Monday, September 27, 2010

Characters, the Villain:

Progress Report: I did manage to get some of my editing done but not as much as I would have liked. This week I am working on a short story that I will post over the weekend. It’s part of the 'Bad News' blogfest hosted by Francine at Romancing the Blog. I struggle with short stories, so I thought this would be a good exercise for me.

Characters, the Villain:

Since I have mentioned 45 Master Characters by Victoria Lynn Schmidt recently and in Friday’s post, 9/24/10, I thought I would give some examples directly from her book. (A link to the book can be found at the bottom of that same post).

There are 8 female and 8 male heroes and villains listed. I am not going to list them all here; otherwise, my post would have to go all week. I will list two. Sorry guys, since my WIP has a male villain and also the novella which I am currently developing is a male villain, I will go masculine.

As I stated, to really get a deep character it is a good idea to layer two archetypes. One will dominate the other.

In my novella I have a druid outcast named Erim, he is obsessed with creating a son with more magical powers than his own and will stop at nothing to achieve his goals. He is an outcast because he is antisocial and unwilling to limit his magic to the good of the people. Which archetype is he?

His main archetype is Hades: The Recluse and the Warlock, the recluse being the hero and the warlock is the villain.

The Warlock is:
Antisocial.
Out for his own gain.
Doesn’t care how his actions affect the world.
May experiment with the occult to gain power.
Is afraid of rejection.
Has no intimate relationships.
Can’t feel or express real love without dominating the other person.
Thinks society is a joke and that he doesn’t have to live under its rules.
Wants to be in control.
Likes to intimidate others.

The layered archetype that will enhance this character can be any of the ones listed in the book. But for my villain it is:

Poseidon: The Artist and the Abuser, the artist is the hero and the abuser is the villain.

The Abuser:
Beats his wife and then brings her flowers to apologize.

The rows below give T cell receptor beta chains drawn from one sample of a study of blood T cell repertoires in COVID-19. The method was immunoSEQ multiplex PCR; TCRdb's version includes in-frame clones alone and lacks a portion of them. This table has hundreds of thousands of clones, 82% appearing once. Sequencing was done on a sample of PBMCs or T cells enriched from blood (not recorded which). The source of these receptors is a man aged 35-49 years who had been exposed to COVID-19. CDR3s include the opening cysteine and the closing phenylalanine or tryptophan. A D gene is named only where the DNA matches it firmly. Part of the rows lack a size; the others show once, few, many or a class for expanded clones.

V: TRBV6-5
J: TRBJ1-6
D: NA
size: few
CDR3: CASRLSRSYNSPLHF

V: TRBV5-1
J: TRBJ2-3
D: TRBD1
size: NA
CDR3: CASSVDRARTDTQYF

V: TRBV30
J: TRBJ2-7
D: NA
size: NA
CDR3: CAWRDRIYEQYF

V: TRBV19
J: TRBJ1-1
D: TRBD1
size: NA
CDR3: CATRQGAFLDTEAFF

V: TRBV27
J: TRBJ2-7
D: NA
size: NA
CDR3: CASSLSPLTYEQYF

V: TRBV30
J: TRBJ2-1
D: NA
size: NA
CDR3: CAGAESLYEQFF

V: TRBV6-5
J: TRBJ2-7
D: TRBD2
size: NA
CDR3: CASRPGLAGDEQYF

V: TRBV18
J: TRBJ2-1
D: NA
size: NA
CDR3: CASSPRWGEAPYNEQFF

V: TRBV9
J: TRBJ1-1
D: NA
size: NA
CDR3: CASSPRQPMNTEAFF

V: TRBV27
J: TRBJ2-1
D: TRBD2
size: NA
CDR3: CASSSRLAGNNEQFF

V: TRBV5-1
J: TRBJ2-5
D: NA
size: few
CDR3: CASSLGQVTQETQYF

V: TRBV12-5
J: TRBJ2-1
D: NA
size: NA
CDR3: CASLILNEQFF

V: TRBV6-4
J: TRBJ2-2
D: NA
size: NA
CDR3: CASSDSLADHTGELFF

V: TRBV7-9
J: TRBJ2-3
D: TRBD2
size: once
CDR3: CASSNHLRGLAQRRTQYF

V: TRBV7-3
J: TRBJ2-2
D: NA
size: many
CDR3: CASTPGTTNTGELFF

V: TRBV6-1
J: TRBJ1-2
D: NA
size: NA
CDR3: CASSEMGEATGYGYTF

Plays head games with people.
Is irritable and unpredictable.
Is a ticking time bomb.
Disregards the safety of himself and of others.
Can’t control his emotions and flies off the handle.
Is driven to revenge and will hold a grudge for years.
Doesn’t understand the word “no” because he always gets his way.
Is reckless and full of rage.

Do you see how you can pull a few traits from the Abuser to enhance the Warlock? And vice versa if you wanted the Abuser to be the dominant character. As we interweave these character traits we come out with a man who will stop at nothing to justify his actions.

My character, Erim, traps a phoenix to use for his own twisted purpose. He manipulates the occult side of the druid religion. Diverts the significance of the worship of a lunar eclipse and believes that the phoenix can enhance his powers during this time to create a human male child who will eventually dominate the world through Erim. What can I say, the guys a nut job. I have about 2,000 words written and plan to write about 18,000 more words. I expect I’ll finish sometime after the first of the year.

For this post I only pulled part of the description for each of these two character types. Victoria gives examples and more detail on each aspect of each archetype. It’s worth the price of submission.

What do you think? Leave a comment and make me smile.

13 comments:

Simon Kewin said...

That already sounds like it's going to be a great novella to me!

Thanks for a really interesting example of how to go about defining characters too. I've always done it informally in the past, I suppose, but I can really see the sense in taking this approach.

N. R. Williams said...

Thank you Simon, glad you stopped by for a peak.
Nancy

Jules said...

What an education :) Who needs college, I just blog. Great lesson NR.
Jules @ Trying To Get Over The Rainbow

Clarissa Draper said...

I think that book is worth checking out. It's seems really good.

CD

N. R. Williams said...

Thank you Jules, I see you figured out that in my past lives (just kidding here folks) I was a teacher.

It is worth the investment Clarissa.

Thank you both for stopping by.
Nancy

VR Barkowski said...

I use Jungian/tarot archetypes for my core characters, but 45 Master Characters sounds fascinating. I like the idea of layering. Need to look into this further.

Sandra Ulbrich Almazan said...

These archetypes sound interesting! I like that there are good/bad versions of each one. Thanks for sharing!

mtlogan said...

Thanks for the great tip about using two archetypes to create a complex character. I'll have to check out 45 Master Characters.

N. R. Williams said...

I have never used Jungian VR. Something to check into.

Yes Sandra, and not only are the main characters listed but secondary too.

I hope you do check into it MT.

Thank you all for commenting.
Nancy

Lynda Young said...

The charaacters sound...dare I use the word...compelling. But it's true. They have a nice mix of complexity

N. R. Williams said...

Thank you Lynda.
Nancy

Carolyn V. said...

Oh it sounds so awesome! =)

N. R. Williams said...

Thank you Carolyn...I'll share more another time.
Nancy